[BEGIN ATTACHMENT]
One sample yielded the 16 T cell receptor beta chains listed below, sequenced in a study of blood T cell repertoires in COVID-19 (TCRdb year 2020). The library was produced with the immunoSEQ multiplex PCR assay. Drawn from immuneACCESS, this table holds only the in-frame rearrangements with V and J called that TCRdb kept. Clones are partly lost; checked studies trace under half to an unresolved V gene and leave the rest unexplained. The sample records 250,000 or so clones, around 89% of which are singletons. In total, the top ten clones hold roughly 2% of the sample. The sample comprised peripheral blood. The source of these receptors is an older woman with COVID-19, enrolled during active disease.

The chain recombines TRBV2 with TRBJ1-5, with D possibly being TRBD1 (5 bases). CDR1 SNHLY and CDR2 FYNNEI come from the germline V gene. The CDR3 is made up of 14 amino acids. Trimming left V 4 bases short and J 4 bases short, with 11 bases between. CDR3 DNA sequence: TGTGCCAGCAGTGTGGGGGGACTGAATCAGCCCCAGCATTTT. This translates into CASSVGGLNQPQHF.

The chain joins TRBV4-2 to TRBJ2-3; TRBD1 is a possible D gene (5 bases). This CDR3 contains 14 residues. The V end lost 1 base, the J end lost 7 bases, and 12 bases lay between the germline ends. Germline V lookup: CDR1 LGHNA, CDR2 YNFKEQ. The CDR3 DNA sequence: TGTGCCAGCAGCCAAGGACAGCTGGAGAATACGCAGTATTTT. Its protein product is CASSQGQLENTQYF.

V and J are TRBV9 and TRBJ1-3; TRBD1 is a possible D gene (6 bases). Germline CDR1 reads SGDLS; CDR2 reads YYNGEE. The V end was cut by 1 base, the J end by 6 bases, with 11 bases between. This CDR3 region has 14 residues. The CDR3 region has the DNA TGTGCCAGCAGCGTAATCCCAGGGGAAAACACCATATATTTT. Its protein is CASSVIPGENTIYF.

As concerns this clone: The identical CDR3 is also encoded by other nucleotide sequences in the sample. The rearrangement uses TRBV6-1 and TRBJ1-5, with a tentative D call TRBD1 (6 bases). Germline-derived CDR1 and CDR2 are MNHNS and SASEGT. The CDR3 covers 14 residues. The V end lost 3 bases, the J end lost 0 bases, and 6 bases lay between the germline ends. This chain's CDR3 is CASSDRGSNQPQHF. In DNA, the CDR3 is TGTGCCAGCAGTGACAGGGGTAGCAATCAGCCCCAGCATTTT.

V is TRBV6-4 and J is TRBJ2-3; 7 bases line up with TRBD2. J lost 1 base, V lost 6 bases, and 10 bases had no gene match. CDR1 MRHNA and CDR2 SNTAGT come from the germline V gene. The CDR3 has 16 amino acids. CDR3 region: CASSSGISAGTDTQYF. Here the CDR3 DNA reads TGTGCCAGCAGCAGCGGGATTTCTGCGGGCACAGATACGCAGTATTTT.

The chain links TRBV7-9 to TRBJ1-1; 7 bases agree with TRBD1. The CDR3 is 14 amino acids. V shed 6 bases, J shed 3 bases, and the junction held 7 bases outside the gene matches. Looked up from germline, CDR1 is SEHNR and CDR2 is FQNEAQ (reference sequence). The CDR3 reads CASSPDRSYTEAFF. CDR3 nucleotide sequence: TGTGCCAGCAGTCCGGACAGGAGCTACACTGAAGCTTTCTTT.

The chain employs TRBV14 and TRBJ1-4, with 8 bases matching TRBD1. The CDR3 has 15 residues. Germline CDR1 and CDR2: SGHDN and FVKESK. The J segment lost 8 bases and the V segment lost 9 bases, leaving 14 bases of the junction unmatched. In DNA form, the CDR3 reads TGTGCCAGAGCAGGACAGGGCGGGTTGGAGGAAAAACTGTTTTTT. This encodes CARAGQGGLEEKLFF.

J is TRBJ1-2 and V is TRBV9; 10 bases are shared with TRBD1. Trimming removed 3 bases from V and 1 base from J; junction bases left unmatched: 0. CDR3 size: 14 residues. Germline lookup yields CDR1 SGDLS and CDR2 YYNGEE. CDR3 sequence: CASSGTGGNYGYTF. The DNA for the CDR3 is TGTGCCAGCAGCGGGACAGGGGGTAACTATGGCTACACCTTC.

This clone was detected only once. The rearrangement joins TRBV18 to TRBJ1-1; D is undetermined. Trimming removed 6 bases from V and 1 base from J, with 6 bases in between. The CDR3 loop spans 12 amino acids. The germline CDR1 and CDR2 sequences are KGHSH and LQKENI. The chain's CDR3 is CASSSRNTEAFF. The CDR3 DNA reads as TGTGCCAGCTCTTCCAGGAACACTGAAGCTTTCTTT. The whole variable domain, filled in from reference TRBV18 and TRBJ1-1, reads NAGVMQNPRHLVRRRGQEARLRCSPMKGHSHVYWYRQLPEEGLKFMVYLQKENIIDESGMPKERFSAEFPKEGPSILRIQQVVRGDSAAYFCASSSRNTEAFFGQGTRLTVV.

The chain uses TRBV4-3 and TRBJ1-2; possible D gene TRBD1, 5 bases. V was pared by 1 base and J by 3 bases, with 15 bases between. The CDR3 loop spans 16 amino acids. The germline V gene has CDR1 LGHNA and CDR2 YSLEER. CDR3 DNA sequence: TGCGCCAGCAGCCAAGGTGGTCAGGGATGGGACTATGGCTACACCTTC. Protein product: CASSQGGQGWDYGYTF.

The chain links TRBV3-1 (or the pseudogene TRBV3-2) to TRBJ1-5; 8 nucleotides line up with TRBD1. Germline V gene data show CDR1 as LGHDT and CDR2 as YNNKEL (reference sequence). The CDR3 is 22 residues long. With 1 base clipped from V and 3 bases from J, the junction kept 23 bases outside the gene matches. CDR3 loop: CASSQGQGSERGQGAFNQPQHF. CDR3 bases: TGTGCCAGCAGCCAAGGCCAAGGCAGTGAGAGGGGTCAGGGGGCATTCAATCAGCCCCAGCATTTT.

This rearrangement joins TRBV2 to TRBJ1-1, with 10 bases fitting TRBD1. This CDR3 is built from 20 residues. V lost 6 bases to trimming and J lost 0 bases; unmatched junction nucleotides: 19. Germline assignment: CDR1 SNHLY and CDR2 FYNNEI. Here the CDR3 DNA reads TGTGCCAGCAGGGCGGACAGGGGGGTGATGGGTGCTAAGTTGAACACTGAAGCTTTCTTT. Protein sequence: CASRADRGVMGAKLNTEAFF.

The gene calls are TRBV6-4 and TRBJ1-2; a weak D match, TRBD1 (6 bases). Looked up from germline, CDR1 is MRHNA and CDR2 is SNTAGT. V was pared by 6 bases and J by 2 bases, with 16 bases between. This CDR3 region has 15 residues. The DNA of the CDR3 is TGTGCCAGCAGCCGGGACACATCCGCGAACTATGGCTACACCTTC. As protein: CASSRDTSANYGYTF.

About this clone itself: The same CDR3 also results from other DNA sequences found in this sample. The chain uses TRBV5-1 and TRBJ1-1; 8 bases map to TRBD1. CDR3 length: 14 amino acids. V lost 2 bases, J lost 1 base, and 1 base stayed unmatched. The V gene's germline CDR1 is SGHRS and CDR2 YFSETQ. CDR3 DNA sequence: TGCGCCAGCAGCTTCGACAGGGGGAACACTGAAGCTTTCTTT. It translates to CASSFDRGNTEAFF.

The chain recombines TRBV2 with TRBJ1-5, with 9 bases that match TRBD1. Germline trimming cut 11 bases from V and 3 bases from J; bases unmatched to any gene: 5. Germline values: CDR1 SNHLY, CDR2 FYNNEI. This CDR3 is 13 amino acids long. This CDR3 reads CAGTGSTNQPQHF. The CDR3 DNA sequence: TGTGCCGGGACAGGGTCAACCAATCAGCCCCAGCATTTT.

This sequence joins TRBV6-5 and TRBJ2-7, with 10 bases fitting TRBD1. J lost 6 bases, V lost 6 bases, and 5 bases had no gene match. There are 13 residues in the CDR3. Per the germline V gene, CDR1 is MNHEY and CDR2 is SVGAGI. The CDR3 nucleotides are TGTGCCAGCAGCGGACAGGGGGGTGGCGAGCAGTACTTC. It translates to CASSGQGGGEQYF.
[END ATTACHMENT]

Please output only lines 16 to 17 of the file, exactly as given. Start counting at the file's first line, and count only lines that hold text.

The chain recombines TRBV2 with TRBJ1-5, with 9 bases that match TRBD1. Germline trimming cut 11 bases from V and 3 bases from J; bases unmatched to any gene: 5. Germline values: CDR1 SNHLY, CDR2 FYNNEI. This CDR3 is 13 amino acids long. This CDR3 reads CAGTGSTNQPQHF. The CDR3 DNA sequence: TGTGCCGGGACAGGGTCAACCAATCAGCCCCAGCATTTT.

This sequence joins TRBV6-5 and TRBJ2-7, with 10 bases fitting TRBD1. J lost 6 bases, V lost 6 bases, and 5 bases had no gene match. There are 13 residues in the CDR3. Per the germline V gene, CDR1 is MNHEY and CDR2 is SVGAGI. The CDR3 nucleotides are TGTGCCAGCAGCGGACAGGGGGGTGGCGAGCAGTACTTC. It translates to CASSGQGGGEQYF.